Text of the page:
Thursday, December 15, 2011
Another blow to notions of testosterone and systemizing and gender and behaviour
The grand theory of autism, the "extreme male brain" theory of autism, which has been championed and popularized by Professor Simon Baron-Cohen and his team at the Autism Research Centre of the University of Cambridge, asserts that autism is characterized by relative gifts in a set of abilities and interests labelled as "systemizing", and relative disability in a set of abilities and interests labelled as "empathizing". This theory also asserts that males are, as a group, naturally more talented at systemizing and less naturally talented in empathizing than females, male psychology being something like a mid-point between the autistic and females. It is hard to find a place for female autistics within this theoretical model, so lets just say that within the world described by this model, they (we?) are complete freaks. The biological mechanism proposed as an explanation in this model is the action of testosterone on the developing brain of a foetus or infant.
This model has implications way beyond the search for a scientific explanation for autism - this theory also tells us that the behaviour of males and females should and does generally differ due to biological factors, and the logical consequence of taking this theory seriously must be a degree of caution about taking steps to counter gender differences in participation in various aspects of life, and a greater tolerance of what appears to be a gender stereotyped world in which men and women generally take on different sets of roles. Mathematics is categorized by Baron-Cohen and co-researchers as an area of human endeavour that requires talent in systemizing but makes virtually no demands on empathizing. It has been cited as an ideal career or study choice for intelligent autistics for this reason, and the logical extension of this thinking is that males should have a greater natural talent for maths than females. This idea is also congruent with popular beliefs. A controversy broke out this year over the marketing of a T-shirt with the slogan "I'm too pretty to do math". Presumbly the idiots who are selling this garment believe the idea has enough currency to find some kind of market for this product. Baron-Cohen's team take the supposed similarity between being a mathematician and being autistic so far that they are doing a whole genome study of mathematicians versus non-mathematicians, mirroring the type of genetic research this is typically done studying the genes of autistics. They hope to compare the genes of mathematicians and people diagnosed with Asperger syndrome to see if there are similarites or differences.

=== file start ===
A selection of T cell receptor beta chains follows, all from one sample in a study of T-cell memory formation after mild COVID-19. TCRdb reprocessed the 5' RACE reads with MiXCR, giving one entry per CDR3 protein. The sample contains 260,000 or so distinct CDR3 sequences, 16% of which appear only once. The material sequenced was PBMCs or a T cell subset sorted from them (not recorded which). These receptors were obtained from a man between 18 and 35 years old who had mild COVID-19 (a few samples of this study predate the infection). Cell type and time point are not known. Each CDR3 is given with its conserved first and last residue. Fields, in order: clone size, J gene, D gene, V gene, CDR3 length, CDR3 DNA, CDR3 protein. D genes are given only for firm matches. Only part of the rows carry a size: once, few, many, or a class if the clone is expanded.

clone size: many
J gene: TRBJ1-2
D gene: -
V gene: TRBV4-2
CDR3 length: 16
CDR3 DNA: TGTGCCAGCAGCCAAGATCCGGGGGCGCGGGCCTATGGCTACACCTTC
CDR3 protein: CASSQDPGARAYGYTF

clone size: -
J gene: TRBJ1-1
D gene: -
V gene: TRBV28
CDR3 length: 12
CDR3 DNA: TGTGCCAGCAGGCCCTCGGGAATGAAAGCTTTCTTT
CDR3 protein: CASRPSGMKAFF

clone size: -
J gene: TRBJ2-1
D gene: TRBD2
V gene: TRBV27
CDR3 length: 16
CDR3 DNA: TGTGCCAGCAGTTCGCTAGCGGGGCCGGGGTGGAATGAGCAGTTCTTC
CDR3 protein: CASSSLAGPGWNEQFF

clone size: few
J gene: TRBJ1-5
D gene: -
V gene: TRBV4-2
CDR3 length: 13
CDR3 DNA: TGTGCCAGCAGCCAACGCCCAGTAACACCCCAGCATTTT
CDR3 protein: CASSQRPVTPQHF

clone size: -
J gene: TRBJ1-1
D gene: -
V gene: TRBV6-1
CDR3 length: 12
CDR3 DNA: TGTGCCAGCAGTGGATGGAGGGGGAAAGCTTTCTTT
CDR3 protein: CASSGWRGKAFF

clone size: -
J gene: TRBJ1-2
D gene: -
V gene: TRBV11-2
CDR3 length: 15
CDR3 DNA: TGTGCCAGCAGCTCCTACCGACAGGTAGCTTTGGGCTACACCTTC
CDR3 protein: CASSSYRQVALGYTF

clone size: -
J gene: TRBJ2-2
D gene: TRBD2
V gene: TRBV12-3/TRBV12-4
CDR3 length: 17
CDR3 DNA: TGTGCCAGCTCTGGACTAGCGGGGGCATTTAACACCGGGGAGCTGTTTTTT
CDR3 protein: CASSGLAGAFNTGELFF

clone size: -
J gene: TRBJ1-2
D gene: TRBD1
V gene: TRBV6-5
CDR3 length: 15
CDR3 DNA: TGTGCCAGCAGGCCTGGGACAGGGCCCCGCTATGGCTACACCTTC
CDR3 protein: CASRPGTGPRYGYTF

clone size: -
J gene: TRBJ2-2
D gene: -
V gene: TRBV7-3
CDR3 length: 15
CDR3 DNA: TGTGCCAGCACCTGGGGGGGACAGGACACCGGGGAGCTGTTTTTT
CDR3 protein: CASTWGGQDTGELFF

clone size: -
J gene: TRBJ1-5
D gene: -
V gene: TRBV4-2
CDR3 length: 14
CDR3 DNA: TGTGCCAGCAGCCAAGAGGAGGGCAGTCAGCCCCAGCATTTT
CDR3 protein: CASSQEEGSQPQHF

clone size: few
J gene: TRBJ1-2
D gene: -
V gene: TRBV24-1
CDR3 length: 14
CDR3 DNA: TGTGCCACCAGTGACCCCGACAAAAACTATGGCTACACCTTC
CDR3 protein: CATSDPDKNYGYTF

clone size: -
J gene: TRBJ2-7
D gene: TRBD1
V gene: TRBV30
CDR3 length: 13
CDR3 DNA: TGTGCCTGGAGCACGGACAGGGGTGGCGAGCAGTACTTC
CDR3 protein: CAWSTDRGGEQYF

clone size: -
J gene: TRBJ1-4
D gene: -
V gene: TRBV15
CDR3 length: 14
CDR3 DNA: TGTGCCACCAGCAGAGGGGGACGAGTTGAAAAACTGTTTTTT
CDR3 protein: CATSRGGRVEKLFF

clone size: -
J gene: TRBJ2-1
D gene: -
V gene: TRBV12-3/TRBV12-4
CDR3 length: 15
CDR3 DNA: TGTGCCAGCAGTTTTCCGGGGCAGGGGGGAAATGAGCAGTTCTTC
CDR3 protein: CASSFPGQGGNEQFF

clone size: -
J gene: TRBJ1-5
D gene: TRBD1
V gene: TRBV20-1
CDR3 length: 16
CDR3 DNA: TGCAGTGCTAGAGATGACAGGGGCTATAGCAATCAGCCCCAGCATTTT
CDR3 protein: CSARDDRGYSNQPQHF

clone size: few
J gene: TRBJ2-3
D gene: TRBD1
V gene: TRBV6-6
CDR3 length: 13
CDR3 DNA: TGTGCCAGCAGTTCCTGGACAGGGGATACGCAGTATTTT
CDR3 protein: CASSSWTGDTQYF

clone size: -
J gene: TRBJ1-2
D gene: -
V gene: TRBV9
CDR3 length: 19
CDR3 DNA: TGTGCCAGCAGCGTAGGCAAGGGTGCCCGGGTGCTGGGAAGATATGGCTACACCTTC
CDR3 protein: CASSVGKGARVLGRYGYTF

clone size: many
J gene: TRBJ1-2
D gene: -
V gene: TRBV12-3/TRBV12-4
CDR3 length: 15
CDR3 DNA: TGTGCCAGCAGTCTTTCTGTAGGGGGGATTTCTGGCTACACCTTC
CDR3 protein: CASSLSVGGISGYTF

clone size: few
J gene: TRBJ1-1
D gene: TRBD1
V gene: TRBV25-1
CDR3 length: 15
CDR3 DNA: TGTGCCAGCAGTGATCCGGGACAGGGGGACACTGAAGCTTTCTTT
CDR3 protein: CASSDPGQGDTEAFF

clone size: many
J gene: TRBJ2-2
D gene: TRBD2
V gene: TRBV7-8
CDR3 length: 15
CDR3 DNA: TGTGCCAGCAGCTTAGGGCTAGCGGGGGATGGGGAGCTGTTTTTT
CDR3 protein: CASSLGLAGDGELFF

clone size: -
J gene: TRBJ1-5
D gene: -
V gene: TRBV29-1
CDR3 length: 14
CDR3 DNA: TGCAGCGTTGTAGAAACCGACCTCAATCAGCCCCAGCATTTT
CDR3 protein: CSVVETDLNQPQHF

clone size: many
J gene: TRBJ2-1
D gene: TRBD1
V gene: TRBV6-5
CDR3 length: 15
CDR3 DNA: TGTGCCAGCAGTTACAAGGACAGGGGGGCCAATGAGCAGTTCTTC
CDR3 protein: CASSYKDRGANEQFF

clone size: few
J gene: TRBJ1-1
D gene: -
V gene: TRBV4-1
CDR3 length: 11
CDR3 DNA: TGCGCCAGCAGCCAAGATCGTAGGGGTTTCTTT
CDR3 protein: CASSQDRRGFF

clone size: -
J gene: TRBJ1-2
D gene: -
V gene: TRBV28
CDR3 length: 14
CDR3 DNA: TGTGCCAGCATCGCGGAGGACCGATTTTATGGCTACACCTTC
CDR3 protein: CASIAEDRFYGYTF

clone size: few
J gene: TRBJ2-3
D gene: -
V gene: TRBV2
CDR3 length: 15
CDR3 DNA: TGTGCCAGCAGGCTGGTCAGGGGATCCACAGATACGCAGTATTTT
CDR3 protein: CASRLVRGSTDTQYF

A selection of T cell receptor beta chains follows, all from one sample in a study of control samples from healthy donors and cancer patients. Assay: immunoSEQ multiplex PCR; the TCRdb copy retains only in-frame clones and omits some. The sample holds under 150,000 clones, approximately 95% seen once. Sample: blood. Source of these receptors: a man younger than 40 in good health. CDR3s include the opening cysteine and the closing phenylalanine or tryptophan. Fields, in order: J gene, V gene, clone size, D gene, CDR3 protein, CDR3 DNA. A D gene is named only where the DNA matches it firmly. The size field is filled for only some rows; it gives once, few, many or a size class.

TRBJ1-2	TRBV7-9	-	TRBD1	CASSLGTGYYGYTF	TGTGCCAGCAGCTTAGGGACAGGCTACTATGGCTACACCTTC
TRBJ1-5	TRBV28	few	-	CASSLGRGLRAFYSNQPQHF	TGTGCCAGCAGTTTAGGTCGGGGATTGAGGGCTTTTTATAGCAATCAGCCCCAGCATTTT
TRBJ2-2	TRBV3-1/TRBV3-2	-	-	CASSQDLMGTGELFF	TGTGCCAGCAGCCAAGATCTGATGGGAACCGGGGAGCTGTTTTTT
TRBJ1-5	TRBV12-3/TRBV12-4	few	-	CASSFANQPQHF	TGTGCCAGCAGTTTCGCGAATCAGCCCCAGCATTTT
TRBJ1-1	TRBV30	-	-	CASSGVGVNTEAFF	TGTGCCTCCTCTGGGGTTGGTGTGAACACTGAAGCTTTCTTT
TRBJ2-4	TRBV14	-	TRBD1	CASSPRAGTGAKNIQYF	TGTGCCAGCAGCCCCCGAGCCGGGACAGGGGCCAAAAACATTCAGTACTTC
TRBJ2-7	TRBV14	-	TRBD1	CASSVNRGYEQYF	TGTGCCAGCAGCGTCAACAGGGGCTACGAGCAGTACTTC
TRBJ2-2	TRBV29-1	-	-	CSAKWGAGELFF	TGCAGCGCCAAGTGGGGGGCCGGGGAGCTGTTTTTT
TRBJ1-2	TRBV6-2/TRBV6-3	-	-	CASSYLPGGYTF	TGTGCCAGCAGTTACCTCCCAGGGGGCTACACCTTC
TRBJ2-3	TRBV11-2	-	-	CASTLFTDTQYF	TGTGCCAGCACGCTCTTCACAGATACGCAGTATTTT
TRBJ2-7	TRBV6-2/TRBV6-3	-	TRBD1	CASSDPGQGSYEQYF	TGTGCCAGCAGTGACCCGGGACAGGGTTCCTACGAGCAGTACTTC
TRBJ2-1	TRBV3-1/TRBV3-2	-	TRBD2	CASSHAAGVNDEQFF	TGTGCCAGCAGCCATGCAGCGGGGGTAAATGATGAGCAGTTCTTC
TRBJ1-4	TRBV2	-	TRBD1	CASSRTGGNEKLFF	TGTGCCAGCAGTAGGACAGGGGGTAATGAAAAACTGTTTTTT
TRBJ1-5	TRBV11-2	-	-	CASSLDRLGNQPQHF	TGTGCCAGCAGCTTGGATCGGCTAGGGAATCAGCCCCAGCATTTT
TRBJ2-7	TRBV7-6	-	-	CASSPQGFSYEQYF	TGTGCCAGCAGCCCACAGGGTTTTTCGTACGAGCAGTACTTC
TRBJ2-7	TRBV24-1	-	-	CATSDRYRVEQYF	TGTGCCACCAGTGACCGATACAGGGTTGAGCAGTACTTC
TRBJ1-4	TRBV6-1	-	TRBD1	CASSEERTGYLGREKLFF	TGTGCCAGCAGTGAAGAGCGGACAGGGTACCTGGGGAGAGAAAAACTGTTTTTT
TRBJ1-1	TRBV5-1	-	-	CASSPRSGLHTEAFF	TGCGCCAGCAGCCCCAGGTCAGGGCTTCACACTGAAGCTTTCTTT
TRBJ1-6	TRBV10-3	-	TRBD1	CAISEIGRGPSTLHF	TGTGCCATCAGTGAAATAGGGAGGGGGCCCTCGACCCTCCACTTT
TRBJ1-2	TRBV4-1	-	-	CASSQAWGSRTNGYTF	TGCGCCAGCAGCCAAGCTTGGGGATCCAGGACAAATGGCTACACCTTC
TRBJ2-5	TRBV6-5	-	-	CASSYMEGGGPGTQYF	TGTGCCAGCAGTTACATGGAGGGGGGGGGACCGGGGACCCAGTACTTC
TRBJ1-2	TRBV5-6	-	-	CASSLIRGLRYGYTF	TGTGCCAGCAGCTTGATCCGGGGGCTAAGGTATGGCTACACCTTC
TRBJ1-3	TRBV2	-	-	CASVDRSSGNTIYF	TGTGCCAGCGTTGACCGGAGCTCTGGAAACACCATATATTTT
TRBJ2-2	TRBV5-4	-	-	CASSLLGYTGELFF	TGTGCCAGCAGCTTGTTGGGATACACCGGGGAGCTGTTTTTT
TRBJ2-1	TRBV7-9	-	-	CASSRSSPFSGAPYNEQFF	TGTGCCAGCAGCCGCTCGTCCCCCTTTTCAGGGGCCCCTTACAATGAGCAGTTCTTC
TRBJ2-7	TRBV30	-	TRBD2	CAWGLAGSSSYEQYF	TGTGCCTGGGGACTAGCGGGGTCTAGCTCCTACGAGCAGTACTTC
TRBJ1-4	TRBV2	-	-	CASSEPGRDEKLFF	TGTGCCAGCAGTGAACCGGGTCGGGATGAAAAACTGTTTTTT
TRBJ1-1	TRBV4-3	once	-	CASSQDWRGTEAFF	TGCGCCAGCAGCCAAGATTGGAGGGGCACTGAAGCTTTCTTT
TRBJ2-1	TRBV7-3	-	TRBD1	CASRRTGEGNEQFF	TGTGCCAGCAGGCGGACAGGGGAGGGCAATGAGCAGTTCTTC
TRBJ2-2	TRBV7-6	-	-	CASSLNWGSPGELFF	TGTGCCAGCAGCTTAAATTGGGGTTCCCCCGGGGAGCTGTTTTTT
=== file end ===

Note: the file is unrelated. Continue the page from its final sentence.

Baron-Cohen's model of maths and testosterone relies on a number of assertions to be found to be true in the world of real people and real achievements. If it is found that there are no significant differences between the genes of mathematicians and a comparable non-mathematician control group, or that there are no unique genetic similarities between the mathematical and the autistic, or that there is no evidence of innate difference between mathematical talent between males and females, then the wings will fall off of this model and it shouldn't fly anywhere. I've been busy this year exploring the absurdity and failure of many of the ideas that have been promoted by Baron-Cohen, and here's another one. A newly published study of participation and achievement in mathematics of boys and girls in a large and varied range of countries has found that quite contrary to the idea that it is a waste of time encouraging girls to achieve in maths due to an innate feminine lack of systemizing potential, it is actually true that the performance of both boys and girls in maths increases with greater gender equity, and my reading of the study's findings is that in many counties, in single and in mixed-sex schools, girls are actually out-performing boys anyway. The idea that testosterone acting on the brain bestows an additional quantity of units of some mysterious source of mathematical or systemizing talent looks like just one more garbage idea to come out of Cambridge. It's time to put out the rubbish, because the trash is really on the nose.
Some quotes from the research paper by Kane and Mertz:
"In summary, we conclude that gender equity and other sociocultural factors, not national income, school type, or religion per se, are the primary determinants of mathematics performance at all levels for both boys and girls."
"Eliminating gender discrimination in pay and employment opportunities could be part of a win-win formula for producing an adequate supply of future workers with high-level competence in mathematics. Wealthy countries that fail to provide gender equity in employment are at risk of producing too few citizens of either gender with the skills necessary to compete successfully in a knowledge-based economy driven by science and technology."
Wealthy countries that fail to provide gender equity? I think they are talking about you, Australia!
Debunking Myths about Gender and Mathematics Performance.
Jonathan M. Kane and Janet E. Mertz
Notices of the AMS.
January 2012 Volume 59, Number 1 p.10-21.
Major new study examines explanations for math 'gender gap'
There really is no difference between men and women’s math abilities.
Dec 12, 2011
Whole Genome Study of Mathematical Ability
Autism Research Centre